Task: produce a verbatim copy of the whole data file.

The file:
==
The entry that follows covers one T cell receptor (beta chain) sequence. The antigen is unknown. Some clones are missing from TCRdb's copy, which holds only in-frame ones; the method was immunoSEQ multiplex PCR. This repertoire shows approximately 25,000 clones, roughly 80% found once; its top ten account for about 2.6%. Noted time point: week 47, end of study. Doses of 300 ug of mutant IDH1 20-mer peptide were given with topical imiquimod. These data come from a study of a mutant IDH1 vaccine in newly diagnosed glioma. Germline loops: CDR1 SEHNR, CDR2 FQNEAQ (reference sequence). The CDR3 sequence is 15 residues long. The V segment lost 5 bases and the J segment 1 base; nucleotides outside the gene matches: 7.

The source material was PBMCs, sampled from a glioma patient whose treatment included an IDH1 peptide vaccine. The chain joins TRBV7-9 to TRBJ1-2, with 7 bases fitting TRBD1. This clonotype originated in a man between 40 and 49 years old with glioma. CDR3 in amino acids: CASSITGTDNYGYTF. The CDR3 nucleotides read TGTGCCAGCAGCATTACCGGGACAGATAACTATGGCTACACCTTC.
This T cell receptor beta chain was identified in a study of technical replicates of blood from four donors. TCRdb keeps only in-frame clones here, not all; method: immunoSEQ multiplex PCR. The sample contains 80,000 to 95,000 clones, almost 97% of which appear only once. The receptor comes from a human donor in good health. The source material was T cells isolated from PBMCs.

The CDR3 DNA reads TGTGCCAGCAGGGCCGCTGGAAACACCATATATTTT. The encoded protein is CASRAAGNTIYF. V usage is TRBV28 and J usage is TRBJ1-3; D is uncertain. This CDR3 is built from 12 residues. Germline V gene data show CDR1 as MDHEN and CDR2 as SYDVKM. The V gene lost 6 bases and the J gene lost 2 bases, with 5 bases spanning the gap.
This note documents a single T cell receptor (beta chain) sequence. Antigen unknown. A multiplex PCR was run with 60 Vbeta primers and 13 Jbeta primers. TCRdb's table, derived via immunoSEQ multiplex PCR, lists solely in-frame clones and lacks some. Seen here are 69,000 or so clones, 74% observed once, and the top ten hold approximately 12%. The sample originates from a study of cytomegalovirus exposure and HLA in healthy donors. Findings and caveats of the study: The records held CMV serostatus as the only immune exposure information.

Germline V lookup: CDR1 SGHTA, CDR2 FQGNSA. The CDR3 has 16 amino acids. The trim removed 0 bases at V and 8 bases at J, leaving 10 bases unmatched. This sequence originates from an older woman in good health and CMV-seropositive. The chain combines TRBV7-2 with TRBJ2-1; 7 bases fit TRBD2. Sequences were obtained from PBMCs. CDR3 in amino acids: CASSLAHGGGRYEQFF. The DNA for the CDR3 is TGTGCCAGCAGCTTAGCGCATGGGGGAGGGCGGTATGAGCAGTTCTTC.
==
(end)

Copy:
The entry that follows covers one T cell receptor (beta chain) sequence. The antigen is unknown. Some clones are missing from TCRdb's copy, which holds only in-frame ones; the method was immunoSEQ multiplex PCR. This repertoire shows approximately 25,000 clones, roughly 80% found once; its top ten account for about 2.6%. Noted time point: week 47, end of study. Doses of 300 ug of mutant IDH1 20-mer peptide were given with topical imiquimod. These data come from a study of a mutant IDH1 vaccine in newly diagnosed glioma. Germline loops: CDR1 SEHNR, CDR2 FQNEAQ (reference sequence). The CDR3 sequence is 15 residues long. The V segment lost 5 bases and the J segment 1 base; nucleotides outside the gene matches: 7.

The source material was PBMCs, sampled from a glioma patient whose treatment included an IDH1 peptide vaccine. The chain joins TRBV7-9 to TRBJ1-2, with 7 bases fitting TRBD1. This clonotype originated in a man between 40 and 49 years old with glioma. CDR3 in amino acids: CASSITGTDNYGYTF. The CDR3 nucleotides read TGTGCCAGCAGCATTACCGGGACAGATAACTATGGCTACACCTTC.
This T cell receptor beta chain was identified in a study of technical replicates of blood from four donors. TCRdb keeps only in-frame clones here, not all; method: immunoSEQ multiplex PCR. The sample contains 80,000 to 95,000 clones, almost 97% of which appear only once. The receptor comes from a human donor in good health. The source material was T cells isolated from PBMCs.

The CDR3 DNA reads TGTGCCAGCAGGGCCGCTGGAAACACCATATATTTT. The encoded protein is CASRAAGNTIYF. V usage is TRBV28 and J usage is TRBJ1-3; D is uncertain. This CDR3 is built from 12 residues. Germline V gene data show CDR1 as MDHEN and CDR2 as SYDVKM. The V gene lost 6 bases and the J gene lost 2 bases, with 5 bases spanning the gap.
This note documents a single T cell receptor (beta chain) sequence. Antigen unknown. A multiplex PCR was run with 60 Vbeta primers and 13 Jbeta primers. TCRdb's table, derived via immunoSEQ multiplex PCR, lists solely in-frame clones and lacks some. Seen here are 69,000 or so clones, 74% observed once, and the top ten hold approximately 12%. The sample originates from a study of cytomegalovirus exposure and HLA in healthy donors. Findings and caveats of the study: The records held CMV serostatus as the only immune exposure information.

Germline V lookup: CDR1 SGHTA, CDR2 FQGNSA. The CDR3 has 16 amino acids. The trim removed 0 bases at V and 8 bases at J, leaving 10 bases unmatched. This sequence originates from an older woman in good health and CMV-seropositive. The chain combines TRBV7-2 with TRBJ2-1; 7 bases fit TRBD2. Sequences were obtained from PBMCs. CDR3 in amino acids: CASSLAHGGGRYEQFF. The DNA for the CDR3 is TGTGCCAGCAGCTTAGCGCATGGGGGAGGGCGGTATGAGCAGTTCTTC.